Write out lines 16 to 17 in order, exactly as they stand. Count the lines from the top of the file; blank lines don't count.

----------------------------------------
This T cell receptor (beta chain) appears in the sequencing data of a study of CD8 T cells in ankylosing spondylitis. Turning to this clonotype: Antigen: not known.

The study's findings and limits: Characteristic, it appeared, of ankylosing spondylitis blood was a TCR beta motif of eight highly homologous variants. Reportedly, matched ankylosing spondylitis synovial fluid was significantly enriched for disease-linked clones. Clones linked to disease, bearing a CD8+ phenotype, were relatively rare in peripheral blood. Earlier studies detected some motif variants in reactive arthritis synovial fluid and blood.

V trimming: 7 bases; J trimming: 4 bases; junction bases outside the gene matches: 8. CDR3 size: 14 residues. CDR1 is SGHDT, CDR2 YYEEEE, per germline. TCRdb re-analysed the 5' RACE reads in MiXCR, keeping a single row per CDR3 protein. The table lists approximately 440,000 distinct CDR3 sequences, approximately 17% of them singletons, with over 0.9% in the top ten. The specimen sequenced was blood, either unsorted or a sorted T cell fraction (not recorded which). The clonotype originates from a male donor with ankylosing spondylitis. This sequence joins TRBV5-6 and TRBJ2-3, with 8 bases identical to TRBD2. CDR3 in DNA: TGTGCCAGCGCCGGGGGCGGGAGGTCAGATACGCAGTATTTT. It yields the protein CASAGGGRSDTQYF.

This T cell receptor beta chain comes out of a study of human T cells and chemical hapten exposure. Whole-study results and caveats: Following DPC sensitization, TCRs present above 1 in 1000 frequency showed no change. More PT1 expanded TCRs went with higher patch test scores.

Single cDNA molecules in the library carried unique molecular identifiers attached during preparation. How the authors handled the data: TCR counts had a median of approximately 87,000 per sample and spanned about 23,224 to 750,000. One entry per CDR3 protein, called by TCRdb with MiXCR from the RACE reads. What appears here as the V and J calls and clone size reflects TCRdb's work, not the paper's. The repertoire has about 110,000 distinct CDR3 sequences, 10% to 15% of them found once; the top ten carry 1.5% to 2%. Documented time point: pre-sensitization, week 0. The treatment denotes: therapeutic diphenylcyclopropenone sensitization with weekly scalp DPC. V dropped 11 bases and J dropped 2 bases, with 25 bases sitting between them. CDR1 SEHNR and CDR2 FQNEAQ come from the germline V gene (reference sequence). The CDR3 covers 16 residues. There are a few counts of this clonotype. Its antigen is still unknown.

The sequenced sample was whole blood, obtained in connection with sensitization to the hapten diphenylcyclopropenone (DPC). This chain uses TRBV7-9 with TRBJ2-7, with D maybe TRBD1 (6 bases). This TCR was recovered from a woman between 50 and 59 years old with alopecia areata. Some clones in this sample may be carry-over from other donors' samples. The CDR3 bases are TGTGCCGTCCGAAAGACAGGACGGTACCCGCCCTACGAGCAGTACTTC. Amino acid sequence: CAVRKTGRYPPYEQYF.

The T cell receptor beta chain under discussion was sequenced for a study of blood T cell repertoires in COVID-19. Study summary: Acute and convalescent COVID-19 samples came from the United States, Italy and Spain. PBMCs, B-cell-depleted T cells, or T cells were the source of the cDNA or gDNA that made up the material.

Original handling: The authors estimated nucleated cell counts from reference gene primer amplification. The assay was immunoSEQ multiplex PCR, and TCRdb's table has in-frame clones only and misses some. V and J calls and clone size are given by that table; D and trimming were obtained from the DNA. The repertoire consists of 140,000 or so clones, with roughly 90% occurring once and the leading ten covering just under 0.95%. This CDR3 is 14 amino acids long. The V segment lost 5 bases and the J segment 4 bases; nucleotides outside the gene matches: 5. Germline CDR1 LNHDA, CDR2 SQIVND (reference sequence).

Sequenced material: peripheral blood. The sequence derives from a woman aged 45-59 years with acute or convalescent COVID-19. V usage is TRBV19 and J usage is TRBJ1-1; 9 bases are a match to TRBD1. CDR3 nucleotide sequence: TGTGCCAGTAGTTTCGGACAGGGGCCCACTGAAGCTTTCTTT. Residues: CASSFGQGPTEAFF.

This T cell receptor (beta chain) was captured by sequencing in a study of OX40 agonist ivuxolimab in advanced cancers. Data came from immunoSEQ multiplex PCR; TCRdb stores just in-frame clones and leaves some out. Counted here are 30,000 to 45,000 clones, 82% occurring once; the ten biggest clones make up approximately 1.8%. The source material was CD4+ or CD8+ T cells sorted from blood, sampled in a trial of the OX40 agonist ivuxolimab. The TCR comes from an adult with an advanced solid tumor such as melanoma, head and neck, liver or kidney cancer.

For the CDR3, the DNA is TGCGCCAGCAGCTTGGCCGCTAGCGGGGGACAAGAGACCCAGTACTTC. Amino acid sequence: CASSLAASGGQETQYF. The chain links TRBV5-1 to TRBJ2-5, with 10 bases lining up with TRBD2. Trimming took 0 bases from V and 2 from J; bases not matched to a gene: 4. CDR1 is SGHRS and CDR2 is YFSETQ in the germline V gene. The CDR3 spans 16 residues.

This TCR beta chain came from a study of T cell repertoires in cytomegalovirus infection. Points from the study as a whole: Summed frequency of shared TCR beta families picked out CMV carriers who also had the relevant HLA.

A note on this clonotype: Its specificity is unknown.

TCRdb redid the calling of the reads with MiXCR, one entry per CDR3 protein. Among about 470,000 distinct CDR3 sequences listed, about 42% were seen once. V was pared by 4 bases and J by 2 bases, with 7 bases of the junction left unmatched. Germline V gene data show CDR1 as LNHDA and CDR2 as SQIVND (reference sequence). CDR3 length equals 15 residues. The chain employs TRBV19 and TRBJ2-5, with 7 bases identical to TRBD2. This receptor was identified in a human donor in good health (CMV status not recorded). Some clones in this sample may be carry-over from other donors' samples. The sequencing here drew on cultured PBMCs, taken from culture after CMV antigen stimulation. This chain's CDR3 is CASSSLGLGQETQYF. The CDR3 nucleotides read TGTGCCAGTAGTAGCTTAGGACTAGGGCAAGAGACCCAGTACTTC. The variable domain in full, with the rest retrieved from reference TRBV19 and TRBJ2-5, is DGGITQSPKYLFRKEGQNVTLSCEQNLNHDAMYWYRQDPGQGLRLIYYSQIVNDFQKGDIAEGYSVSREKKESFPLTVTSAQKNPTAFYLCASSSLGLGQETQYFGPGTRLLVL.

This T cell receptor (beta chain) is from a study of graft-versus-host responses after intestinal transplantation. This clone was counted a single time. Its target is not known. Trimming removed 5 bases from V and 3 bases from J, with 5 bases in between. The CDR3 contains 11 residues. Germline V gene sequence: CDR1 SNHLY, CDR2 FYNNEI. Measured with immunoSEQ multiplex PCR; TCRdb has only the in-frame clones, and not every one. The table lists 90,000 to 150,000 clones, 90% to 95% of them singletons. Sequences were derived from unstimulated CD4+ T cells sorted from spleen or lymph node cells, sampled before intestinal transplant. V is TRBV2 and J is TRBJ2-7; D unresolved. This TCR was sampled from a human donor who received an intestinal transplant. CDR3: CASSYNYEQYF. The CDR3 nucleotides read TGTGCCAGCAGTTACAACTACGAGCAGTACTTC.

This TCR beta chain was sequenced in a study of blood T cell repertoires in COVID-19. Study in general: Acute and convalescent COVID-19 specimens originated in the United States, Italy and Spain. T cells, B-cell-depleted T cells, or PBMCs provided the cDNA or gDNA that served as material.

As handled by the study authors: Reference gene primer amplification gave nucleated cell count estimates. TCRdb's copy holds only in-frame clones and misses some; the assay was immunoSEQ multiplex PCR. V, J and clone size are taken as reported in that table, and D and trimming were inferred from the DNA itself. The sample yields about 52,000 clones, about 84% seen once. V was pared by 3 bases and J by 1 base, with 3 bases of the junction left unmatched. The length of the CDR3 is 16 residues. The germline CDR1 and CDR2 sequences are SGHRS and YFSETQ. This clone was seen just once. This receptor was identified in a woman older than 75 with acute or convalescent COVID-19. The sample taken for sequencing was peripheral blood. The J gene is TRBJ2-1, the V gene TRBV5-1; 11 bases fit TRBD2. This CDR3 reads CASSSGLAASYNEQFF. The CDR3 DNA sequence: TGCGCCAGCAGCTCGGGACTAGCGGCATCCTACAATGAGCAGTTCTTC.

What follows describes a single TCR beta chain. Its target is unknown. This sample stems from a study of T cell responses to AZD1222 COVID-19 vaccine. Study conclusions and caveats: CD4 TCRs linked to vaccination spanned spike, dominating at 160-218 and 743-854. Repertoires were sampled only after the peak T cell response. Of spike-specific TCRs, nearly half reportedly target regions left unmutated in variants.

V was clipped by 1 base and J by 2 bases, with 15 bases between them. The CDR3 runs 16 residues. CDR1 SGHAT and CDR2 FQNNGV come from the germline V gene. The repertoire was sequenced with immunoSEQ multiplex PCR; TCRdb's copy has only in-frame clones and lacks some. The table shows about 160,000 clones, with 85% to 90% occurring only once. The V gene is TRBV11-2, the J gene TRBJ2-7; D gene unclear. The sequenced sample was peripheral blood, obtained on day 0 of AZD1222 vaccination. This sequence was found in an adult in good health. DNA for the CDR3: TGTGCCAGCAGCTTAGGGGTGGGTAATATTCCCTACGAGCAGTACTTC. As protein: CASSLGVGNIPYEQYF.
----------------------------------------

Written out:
This TCR beta chain was sequenced in a study of blood T cell repertoires in COVID-19. Study in general: Acute and convalescent COVID-19 specimens originated in the United States, Italy and Spain. T cells, B-cell-depleted T cells, or PBMCs provided the cDNA or gDNA that served as material.

As handled by the study authors: Reference gene primer amplification gave nucleated cell count estimates. TCRdb's copy holds only in-frame clones and misses some; the assay was immunoSEQ multiplex PCR. V, J and clone size are taken as reported in that table, and D and trimming were inferred from the DNA itself. The sample yields about 52,000 clones, about 84% seen once. V was pared by 3 bases and J by 1 base, with 3 bases of the junction left unmatched. The length of the CDR3 is 16 residues. The germline CDR1 and CDR2 sequences are SGHRS and YFSETQ. This clone was seen just once. This receptor was identified in a woman older than 75 with acute or convalescent COVID-19. The sample taken for sequencing was peripheral blood. The J gene is TRBJ2-1, the V gene TRBV5-1; 11 bases fit TRBD2. This CDR3 reads CASSSGLAASYNEQFF. The CDR3 DNA sequence: TGCGCCAGCAGCTCGGGACTAGCGGCATCCTACAATGAGCAGTTCTTC.